“King tide” is the popular name given to higher than normal ocean tides that typically happen during a full or new moon or during certain seasons. Recent king tides on the island flooded Manitou Beach Road and the yards of nearby homes on December 9 and then again on January 12. As happened on those days, with rising ocean levels caused by climate change, our king tides are expected to increase in reach.
Now is a good time to prepare for the next round of high tides, expected between January 21 and 27, with the peak on the 24th. If you live on the coast, here are things you can do to prepare:
- Move vehicles to higher ground before the storm surge.
- If your vehicle gets salty ocean water on it, hose it down with fresh water.
- Elevate any items in your yard or on decks and patios that could be washed away by the storm surge. Think about lawn furniture, paint cans, chemicals, auto supplies, pots, and tools.
- Make sure that any livestock are safe from the surge.
- Do not walk through the flood water as it represents a health hazard. If you must, then wash your hands, clothes, and pets after encountering the water.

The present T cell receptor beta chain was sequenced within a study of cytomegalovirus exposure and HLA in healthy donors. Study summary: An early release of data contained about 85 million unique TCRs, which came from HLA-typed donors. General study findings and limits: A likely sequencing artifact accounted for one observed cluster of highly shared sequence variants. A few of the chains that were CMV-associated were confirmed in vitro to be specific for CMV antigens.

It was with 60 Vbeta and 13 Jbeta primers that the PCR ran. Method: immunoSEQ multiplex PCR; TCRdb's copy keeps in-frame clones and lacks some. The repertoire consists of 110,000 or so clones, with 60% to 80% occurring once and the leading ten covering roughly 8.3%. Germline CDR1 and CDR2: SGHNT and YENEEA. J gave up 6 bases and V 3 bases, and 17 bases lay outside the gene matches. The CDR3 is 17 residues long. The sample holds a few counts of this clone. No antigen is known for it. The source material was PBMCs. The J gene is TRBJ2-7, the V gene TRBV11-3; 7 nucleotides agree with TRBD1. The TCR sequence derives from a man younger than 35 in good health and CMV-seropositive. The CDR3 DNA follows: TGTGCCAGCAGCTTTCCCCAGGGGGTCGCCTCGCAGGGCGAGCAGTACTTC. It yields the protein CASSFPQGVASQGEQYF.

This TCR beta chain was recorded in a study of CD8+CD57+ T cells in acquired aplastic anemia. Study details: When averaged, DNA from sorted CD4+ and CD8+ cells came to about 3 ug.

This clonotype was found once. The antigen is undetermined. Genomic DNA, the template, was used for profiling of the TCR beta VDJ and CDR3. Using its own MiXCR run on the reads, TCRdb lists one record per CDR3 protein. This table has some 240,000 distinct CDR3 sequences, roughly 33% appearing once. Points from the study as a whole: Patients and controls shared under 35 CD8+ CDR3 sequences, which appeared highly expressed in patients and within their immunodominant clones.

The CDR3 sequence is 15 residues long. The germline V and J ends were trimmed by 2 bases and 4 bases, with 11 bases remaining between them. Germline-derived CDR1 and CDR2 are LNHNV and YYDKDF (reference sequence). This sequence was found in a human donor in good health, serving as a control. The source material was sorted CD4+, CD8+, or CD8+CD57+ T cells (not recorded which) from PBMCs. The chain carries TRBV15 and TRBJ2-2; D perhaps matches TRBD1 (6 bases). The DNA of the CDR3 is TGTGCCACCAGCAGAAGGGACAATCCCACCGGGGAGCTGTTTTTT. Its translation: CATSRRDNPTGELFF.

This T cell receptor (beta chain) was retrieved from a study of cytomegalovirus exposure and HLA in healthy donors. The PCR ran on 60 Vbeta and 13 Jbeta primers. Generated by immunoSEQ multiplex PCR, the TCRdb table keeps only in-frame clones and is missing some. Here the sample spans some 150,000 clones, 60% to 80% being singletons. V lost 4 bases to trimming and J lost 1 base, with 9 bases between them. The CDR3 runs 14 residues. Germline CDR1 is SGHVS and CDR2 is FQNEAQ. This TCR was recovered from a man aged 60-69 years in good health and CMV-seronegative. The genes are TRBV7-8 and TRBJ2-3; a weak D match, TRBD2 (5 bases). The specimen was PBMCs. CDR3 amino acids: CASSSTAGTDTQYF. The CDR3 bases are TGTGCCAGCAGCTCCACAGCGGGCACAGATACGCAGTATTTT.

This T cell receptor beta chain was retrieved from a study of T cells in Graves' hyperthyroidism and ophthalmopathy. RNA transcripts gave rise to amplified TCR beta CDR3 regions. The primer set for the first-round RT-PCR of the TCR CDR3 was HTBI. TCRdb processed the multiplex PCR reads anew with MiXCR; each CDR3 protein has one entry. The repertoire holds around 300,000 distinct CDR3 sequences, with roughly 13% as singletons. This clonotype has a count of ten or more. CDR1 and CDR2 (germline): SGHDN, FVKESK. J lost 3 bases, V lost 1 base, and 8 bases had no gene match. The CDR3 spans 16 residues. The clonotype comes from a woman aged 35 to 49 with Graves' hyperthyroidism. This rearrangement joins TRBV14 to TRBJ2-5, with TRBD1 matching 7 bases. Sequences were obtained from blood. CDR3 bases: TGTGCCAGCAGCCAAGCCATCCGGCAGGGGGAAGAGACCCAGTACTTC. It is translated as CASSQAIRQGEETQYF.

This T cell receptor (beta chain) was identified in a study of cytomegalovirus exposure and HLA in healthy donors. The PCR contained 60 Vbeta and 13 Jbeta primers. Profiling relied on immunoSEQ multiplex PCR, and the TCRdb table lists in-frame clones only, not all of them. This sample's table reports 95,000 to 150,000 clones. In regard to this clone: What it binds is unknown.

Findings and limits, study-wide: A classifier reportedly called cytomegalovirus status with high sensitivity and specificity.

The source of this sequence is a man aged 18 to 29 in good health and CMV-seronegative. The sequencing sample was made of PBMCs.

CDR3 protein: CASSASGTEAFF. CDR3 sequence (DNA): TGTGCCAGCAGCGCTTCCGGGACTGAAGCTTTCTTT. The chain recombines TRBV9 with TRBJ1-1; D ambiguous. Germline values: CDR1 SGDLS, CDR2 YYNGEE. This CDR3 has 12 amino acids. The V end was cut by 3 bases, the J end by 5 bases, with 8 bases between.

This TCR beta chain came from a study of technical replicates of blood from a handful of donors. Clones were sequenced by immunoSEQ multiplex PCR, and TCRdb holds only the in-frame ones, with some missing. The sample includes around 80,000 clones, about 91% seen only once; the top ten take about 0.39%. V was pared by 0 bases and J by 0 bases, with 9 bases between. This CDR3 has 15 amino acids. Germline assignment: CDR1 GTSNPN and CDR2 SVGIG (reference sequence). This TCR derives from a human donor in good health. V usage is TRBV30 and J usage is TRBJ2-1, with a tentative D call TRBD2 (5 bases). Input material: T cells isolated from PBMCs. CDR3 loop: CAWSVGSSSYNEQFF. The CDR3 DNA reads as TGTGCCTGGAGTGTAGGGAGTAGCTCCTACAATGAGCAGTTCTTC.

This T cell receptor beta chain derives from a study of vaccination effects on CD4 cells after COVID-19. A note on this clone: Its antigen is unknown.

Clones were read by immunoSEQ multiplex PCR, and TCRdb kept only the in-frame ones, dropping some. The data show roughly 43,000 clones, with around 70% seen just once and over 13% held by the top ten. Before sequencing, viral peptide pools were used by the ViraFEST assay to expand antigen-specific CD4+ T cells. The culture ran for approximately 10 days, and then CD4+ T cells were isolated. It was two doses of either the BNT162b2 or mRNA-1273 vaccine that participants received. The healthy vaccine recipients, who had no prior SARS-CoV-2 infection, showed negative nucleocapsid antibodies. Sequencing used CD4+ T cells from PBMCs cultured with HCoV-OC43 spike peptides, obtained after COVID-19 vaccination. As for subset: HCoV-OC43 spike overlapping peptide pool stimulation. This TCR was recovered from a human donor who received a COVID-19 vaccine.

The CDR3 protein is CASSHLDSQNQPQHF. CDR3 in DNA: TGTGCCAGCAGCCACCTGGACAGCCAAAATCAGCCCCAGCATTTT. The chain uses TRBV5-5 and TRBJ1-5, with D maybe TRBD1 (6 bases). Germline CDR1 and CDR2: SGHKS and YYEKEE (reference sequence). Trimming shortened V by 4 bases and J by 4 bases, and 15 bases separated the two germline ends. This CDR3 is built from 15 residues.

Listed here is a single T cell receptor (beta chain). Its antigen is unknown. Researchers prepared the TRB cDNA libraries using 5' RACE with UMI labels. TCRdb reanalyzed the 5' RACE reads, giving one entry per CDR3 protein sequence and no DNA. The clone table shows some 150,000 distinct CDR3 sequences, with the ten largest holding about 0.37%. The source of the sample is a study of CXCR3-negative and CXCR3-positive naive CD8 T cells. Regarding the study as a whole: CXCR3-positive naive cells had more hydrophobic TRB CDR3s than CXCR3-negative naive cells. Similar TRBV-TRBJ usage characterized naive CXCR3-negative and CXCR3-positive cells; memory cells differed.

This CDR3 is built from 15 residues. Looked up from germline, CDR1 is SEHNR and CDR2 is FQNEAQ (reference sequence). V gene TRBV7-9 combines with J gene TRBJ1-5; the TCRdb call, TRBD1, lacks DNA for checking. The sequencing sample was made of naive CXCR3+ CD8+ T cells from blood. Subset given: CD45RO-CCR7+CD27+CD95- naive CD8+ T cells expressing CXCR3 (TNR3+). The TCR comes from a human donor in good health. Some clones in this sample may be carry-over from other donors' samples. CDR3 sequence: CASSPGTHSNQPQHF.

- Do not drive through flooded areas as you could be washed awayand/or your vehicle could be damaged. Turn around; don’t drown.
- High tides result in lower clearance under bridges. Boaters should take extra precautions.
- Pick up sand bags in preparation. You can get them at the City’s Operations and Maintenance facility on Hidden Cove Road at Highway 305. The bags are available outside the gate. Please limit what you take to 10 bags per household.
- Don’t eat food that has come into contact with floodwater. Don’t harvest shellfish from shorelines during and for at least five days after flooding.
- If your well is flooded, use bottled water that has been stored less than six months in tightly sealed containers OR disinfect the well water. Alternatively, boil your tap water (after filtering it if it’s cloudy) on high for at least 1 minute. You can store the boiled water by adding two drops of household bleach (dye- and perfume-free) per gallon.
- Your septic system might get flooded. If you’re going to be out of town, please tell a neighbor how to turn off your septic alarm so that it doesn’t sound the whole time you are away (which happened on the island in December).
- If your septic system gets flooded, lower your water use to give it a chance to dry out so that sewage doesn’t back up in your home.
- When the surge happens, if you see damage, report it via SeeClickFix here.
Images of Manitou Beach’s December king tide courtesy of Shea Kennedy.
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